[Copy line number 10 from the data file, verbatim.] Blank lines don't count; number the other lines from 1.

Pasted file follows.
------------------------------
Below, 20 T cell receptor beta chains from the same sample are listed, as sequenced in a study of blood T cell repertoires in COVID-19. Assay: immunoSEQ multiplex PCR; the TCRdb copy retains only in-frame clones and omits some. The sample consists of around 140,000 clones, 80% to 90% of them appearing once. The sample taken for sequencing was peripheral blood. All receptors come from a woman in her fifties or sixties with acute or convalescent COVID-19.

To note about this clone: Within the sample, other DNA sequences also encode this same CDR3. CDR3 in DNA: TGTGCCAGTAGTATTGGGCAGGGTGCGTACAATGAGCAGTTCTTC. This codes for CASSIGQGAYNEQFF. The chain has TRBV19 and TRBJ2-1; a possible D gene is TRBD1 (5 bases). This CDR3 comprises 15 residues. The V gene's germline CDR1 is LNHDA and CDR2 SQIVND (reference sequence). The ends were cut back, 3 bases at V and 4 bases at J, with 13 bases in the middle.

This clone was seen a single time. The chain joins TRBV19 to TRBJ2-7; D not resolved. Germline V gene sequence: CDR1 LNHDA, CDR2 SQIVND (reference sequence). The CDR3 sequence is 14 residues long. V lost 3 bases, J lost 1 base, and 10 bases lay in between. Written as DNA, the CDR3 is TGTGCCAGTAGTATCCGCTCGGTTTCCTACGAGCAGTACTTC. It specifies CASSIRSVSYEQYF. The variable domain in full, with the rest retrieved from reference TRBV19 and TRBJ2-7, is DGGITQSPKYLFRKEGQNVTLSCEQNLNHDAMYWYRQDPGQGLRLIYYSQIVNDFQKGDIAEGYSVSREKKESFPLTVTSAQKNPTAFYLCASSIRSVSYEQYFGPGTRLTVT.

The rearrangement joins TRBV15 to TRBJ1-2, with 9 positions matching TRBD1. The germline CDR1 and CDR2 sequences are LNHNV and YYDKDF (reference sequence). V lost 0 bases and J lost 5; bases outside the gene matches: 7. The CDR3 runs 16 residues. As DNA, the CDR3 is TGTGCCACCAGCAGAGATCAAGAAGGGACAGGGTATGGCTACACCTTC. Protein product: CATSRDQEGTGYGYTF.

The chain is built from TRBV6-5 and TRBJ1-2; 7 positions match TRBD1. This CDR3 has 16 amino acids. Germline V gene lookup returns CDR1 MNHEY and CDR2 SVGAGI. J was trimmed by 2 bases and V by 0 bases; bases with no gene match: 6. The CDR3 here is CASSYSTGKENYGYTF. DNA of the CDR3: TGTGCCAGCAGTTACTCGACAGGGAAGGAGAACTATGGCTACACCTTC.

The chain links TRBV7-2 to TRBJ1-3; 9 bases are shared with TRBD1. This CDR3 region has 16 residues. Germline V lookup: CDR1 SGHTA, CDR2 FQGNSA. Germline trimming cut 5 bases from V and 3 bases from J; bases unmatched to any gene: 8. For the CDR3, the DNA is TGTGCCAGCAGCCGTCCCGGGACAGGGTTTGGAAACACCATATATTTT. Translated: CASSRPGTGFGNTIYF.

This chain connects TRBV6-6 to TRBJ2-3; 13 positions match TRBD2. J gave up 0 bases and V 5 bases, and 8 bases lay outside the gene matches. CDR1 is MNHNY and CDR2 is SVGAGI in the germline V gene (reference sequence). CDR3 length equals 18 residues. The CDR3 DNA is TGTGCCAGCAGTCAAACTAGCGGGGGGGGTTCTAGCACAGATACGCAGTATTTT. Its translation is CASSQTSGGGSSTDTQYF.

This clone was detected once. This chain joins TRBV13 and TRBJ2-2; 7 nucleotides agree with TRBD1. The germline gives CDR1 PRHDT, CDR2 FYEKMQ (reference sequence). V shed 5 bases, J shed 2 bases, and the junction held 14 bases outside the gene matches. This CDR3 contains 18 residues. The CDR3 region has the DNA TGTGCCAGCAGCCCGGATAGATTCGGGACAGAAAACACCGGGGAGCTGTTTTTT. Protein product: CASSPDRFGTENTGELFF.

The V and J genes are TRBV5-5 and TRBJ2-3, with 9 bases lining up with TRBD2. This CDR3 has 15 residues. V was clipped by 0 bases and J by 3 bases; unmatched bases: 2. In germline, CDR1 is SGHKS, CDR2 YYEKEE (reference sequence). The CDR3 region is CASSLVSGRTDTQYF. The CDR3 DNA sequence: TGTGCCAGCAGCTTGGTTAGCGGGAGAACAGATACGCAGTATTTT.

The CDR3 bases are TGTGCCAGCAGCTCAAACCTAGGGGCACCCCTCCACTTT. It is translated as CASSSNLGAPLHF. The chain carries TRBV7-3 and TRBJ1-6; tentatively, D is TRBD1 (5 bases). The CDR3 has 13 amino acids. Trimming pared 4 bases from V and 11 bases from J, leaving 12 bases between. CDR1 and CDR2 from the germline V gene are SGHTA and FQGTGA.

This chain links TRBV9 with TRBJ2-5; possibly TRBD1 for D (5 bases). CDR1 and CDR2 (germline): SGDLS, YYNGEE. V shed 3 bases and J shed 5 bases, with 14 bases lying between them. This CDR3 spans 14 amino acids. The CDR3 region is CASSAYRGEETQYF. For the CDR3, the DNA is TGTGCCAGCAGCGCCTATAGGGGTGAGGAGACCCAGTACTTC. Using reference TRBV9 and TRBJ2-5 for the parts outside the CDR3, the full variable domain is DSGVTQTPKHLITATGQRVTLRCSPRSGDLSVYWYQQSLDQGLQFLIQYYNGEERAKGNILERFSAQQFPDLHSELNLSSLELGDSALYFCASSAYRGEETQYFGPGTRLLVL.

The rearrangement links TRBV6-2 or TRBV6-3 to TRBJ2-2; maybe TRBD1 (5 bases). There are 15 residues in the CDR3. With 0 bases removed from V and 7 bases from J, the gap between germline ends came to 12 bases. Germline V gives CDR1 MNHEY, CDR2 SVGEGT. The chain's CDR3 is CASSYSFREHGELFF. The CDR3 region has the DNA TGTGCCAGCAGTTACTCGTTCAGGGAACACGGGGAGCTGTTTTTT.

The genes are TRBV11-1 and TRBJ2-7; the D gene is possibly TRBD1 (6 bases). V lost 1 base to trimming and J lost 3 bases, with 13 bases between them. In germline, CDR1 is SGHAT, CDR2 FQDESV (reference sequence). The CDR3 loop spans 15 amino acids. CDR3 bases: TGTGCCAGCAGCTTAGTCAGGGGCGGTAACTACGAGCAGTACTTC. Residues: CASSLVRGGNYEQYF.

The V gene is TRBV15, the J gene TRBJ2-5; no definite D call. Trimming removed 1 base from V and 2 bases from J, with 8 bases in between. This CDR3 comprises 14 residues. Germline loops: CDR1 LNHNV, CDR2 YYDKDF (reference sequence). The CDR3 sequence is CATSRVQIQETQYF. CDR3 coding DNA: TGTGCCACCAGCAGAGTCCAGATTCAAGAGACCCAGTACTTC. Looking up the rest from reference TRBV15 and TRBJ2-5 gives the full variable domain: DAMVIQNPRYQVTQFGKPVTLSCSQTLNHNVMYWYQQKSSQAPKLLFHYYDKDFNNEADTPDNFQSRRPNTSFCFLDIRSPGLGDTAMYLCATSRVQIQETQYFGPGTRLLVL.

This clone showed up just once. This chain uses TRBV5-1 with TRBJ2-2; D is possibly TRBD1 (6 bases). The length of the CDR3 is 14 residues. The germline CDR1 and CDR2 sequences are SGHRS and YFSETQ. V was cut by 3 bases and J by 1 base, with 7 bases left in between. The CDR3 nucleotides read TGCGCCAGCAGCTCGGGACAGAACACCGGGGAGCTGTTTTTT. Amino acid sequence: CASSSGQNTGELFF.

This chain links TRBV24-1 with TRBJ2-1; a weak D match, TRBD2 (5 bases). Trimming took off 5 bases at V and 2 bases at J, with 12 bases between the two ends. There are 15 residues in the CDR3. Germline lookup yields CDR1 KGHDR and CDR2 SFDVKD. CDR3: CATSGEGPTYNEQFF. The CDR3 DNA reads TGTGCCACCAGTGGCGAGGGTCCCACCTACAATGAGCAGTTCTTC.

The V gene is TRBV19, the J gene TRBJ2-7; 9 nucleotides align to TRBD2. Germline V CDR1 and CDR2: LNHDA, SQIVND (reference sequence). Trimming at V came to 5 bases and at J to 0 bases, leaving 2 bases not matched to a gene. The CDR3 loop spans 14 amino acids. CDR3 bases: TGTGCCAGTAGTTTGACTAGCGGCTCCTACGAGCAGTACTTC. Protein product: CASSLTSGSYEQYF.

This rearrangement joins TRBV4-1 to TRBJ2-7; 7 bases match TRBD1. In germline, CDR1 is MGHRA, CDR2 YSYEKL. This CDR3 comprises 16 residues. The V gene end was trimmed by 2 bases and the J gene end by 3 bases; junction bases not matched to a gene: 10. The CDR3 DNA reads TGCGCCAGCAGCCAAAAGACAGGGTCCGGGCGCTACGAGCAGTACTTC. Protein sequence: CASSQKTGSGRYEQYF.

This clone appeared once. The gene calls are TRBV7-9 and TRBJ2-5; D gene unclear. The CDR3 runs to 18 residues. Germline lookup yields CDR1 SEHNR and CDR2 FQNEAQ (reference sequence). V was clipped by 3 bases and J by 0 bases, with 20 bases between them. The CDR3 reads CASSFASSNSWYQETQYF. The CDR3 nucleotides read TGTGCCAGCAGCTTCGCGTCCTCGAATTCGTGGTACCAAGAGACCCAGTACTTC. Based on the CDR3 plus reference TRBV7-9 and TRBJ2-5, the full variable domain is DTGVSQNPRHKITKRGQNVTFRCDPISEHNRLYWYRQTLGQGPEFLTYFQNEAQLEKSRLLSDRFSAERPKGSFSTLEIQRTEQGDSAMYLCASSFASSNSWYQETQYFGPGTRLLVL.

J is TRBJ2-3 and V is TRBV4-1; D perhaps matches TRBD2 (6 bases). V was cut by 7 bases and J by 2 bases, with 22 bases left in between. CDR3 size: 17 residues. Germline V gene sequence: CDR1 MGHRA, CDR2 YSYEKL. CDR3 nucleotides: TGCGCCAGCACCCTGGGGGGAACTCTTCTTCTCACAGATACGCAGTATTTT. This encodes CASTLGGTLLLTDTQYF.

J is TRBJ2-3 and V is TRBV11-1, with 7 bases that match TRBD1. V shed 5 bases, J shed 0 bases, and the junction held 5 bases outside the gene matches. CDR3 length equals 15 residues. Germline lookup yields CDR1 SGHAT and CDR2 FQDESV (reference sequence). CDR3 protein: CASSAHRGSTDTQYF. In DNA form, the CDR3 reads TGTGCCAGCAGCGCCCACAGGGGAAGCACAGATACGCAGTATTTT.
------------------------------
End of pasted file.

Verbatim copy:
The CDR3 bases are TGTGCCAGCAGCTCAAACCTAGGGGCACCCCTCCACTTT. It is translated as CASSSNLGAPLHF. The chain carries TRBV7-3 and TRBJ1-6; tentatively, D is TRBD1 (5 bases). The CDR3 has 13 amino acids. Trimming pared 4 bases from V and 11 bases from J, leaving 12 bases between. CDR1 and CDR2 from the germline V gene are SGHTA and FQGTGA.